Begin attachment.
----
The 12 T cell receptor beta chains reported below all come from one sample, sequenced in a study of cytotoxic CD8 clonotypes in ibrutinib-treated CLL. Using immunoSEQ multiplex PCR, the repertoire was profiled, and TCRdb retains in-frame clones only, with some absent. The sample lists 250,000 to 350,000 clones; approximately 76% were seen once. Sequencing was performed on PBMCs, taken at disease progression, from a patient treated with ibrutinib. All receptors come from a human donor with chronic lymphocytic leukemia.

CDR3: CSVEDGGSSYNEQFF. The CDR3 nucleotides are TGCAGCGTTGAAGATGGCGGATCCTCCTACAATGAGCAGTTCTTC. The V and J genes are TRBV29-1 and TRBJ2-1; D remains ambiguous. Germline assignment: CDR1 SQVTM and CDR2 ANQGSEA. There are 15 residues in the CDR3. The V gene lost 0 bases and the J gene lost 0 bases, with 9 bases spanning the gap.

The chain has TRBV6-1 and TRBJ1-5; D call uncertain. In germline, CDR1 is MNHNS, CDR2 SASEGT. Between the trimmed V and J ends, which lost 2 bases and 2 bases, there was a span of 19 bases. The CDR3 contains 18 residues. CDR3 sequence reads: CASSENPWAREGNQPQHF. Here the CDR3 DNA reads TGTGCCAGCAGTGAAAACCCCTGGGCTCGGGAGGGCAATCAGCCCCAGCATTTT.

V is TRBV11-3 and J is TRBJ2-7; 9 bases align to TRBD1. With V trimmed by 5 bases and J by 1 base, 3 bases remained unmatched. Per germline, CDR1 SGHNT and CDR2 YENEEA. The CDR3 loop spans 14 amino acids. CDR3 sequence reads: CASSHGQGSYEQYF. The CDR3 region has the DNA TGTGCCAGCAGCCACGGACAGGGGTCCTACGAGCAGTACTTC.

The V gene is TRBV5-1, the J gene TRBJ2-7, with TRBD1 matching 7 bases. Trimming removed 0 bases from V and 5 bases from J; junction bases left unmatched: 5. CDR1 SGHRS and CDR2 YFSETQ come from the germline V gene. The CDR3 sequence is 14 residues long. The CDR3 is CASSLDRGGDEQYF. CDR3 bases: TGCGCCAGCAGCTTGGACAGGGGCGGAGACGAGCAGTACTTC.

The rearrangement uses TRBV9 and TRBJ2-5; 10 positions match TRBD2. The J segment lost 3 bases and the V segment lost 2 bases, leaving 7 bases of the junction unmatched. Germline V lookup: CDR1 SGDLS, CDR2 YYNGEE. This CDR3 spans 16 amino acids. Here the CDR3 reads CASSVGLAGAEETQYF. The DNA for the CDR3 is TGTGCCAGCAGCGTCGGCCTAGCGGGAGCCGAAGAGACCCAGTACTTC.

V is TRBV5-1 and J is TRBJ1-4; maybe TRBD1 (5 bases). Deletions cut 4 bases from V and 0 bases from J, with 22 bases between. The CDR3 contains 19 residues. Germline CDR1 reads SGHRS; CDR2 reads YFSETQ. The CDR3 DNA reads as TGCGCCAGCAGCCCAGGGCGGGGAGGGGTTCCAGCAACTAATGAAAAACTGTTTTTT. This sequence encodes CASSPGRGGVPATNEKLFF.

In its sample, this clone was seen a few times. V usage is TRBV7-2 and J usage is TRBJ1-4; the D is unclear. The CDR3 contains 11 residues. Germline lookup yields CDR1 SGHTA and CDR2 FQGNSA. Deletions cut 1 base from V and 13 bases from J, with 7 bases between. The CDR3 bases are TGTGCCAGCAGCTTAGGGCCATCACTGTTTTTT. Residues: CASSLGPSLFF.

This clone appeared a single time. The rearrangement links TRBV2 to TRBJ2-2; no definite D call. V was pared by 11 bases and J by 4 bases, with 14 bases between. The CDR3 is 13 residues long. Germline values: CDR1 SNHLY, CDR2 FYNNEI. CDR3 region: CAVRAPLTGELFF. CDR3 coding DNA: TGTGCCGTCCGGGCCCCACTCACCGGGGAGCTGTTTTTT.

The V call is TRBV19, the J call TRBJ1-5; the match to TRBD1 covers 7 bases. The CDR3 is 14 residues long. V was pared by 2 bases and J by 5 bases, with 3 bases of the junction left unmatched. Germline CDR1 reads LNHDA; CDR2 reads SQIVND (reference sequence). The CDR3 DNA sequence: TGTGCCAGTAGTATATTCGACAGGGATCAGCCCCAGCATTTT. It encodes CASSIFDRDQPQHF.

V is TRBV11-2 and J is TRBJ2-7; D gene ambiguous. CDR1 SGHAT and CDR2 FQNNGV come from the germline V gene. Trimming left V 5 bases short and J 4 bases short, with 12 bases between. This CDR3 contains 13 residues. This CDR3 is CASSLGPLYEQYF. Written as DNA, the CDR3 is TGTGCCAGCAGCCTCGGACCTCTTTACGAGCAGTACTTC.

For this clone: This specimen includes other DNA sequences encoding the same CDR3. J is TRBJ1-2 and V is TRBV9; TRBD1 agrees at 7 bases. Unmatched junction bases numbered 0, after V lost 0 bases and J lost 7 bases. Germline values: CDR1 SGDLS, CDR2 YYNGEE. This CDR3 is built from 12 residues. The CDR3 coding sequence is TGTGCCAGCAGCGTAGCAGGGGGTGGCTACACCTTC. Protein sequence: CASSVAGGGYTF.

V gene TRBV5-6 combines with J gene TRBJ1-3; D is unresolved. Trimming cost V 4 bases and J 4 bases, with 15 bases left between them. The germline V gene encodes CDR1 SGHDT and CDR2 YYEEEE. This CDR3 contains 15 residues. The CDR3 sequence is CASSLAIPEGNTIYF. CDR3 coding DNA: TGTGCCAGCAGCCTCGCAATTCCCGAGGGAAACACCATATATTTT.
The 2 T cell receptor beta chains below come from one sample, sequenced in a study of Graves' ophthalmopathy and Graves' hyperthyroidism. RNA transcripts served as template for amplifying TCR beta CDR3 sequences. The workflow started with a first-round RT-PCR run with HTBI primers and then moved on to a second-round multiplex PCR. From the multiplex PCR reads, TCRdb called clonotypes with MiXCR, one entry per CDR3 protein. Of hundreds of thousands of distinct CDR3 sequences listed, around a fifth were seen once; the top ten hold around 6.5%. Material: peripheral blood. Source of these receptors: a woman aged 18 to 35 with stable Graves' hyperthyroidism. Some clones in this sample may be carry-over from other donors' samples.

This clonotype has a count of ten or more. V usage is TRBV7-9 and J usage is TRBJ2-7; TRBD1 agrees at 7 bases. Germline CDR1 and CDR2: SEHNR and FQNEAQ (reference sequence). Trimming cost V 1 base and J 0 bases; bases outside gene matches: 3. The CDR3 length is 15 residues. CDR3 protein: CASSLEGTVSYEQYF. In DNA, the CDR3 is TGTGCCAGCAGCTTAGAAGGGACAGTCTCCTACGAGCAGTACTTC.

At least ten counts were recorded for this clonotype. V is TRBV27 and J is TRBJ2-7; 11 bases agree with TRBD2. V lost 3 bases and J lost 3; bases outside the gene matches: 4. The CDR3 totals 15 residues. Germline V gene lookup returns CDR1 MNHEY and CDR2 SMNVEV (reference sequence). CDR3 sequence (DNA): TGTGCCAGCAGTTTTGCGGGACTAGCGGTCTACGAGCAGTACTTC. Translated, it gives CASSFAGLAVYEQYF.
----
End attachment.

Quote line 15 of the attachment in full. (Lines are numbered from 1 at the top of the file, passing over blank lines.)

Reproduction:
This clonotype has a count of ten or more. V usage is TRBV7-9 and J usage is TRBJ2-7; TRBD1 agrees at 7 bases. Germline CDR1 and CDR2: SEHNR and FQNEAQ (reference sequence). Trimming cost V 1 base and J 0 bases; bases outside gene matches: 3. The CDR3 length is 15 residues. CDR3 protein: CASSLEGTVSYEQYF. In DNA, the CDR3 is TGTGCCAGCAGCTTAGAAGGGACAGTCTCCTACGAGCAGTACTTC.